According to their website the shoes are vegan and PVC free. They use instead high-quality microfiber suedes, and water-based glues which tread lighter on the planet and are healthier for people. Their shoes are made in Europe and they’ve incorporated recycled materials into their production process, and donate 5% of their profits to charities like Women for Women International, a charity that provides women survivors of war, civil strife and other conflicts with the tools and resources they need to move from poverty and crisis to stability and self-sufficiency.
Let’s face it: with a thick layer of negativity permeating the planet, we could all use a dose of positivity. Thankfully, we’ve got Re:volve working to create a better, more sustainable future.
The ethical clothing line debuted at LA’s uber trendy Fred Segal store late last year amid scores of flash bulbs and paparazzi. Socially conscious celebrities Amy Smart, Roger Cross and a camera-shy Anthony Kedis were among the supporters of this brand spanking new sustainable style endeavor from husband and wife design team Joe and Amy Tomlinson.
Parents of six, Joe and Amy were inspired by the lack of positive role models and positive images in pop culture. Rather than lament the status quo, they decided to get creative and do it to great effect.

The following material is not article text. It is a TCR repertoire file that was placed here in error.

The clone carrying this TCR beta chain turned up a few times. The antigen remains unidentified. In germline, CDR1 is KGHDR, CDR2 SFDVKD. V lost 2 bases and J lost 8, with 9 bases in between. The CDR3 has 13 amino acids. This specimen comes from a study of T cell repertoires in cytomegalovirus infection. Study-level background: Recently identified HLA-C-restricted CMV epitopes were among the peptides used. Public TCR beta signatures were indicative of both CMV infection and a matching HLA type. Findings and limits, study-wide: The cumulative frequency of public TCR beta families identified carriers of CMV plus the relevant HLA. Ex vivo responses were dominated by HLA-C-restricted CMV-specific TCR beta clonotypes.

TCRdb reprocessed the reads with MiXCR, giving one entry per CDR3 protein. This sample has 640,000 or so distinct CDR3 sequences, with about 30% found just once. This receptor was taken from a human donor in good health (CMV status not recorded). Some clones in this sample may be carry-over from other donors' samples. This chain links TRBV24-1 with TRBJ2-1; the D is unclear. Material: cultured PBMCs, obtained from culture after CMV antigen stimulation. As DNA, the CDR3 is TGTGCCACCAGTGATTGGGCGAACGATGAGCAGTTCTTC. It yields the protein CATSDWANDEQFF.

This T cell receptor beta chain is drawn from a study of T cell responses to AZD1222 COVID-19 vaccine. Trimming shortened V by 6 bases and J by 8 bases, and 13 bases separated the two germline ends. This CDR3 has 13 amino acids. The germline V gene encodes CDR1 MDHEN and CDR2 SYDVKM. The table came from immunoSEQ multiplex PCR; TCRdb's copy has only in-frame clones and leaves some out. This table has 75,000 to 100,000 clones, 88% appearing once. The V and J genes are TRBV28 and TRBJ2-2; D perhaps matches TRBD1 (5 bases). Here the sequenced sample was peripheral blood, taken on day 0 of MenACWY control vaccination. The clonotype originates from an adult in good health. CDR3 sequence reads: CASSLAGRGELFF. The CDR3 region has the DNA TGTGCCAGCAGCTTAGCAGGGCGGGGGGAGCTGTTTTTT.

A Small Collection would fit right in at a MOMA as part of an avant garde art installation, but these eleven short videos actually showcase Austin-based designer Alyson Fox’s eco fashion line. Inspired by vintage clothing, Alyson decided to emulate that look using only sustainable fabrics like organic cotton, hemp and linen, and organic elastics and buttons made from fallen tree branches.
Stella McCartney cares. No, really — she does. Stella cares for us so much that she decided to create her own 100% natural skincare line that doesn’t mince words. Care by Stella McCartney came about from the designer’s desire to have radiant, youthful looking skin without resorting to petrochemicals and silicone. This rock star’s daughter and internationally acclaimed fashion designer wanted rich, luxurious skincare products that would “sit proudly on her bathroom shelf”.